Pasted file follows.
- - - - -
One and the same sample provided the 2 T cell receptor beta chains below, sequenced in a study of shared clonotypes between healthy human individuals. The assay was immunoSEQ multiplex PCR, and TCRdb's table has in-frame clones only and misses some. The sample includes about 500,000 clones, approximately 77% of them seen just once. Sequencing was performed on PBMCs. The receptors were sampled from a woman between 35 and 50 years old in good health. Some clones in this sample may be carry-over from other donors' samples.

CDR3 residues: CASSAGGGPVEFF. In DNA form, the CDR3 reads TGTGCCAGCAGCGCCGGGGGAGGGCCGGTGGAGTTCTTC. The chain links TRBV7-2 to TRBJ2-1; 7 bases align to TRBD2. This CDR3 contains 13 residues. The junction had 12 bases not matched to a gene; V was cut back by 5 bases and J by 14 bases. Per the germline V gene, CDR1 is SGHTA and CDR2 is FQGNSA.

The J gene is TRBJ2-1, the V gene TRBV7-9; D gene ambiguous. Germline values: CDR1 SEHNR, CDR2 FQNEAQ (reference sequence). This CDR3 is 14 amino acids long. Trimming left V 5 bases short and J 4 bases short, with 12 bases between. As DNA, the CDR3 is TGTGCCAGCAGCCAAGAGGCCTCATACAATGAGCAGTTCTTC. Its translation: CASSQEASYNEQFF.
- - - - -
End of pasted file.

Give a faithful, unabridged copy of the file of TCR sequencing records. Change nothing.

One and the same sample provided the 2 T cell receptor beta chains below, sequenced in a study of shared clonotypes between healthy human individuals. The assay was immunoSEQ multiplex PCR, and TCRdb's table has in-frame clones only and misses some. The sample includes about 500,000 clones, approximately 77% of them seen just once. Sequencing was performed on PBMCs. The receptors were sampled from a woman between 35 and 50 years old in good health. Some clones in this sample may be carry-over from other donors' samples.

CDR3 residues: CASSAGGGPVEFF. In DNA form, the CDR3 reads TGTGCCAGCAGCGCCGGGGGAGGGCCGGTGGAGTTCTTC. The chain links TRBV7-2 to TRBJ2-1; 7 bases align to TRBD2. This CDR3 contains 13 residues. The junction had 12 bases not matched to a gene; V was cut back by 5 bases and J by 14 bases. Per the germline V gene, CDR1 is SGHTA and CDR2 is FQGNSA.

The J gene is TRBJ2-1, the V gene TRBV7-9; D gene ambiguous. Germline values: CDR1 SEHNR, CDR2 FQNEAQ (reference sequence). This CDR3 is 14 amino acids long. Trimming left V 5 bases short and J 4 bases short, with 12 bases between. As DNA, the CDR3 is TGTGCCAGCAGCCAAGAGGCCTCATACAATGAGCAGTTCTTC. Its translation: CASSQEASYNEQFF.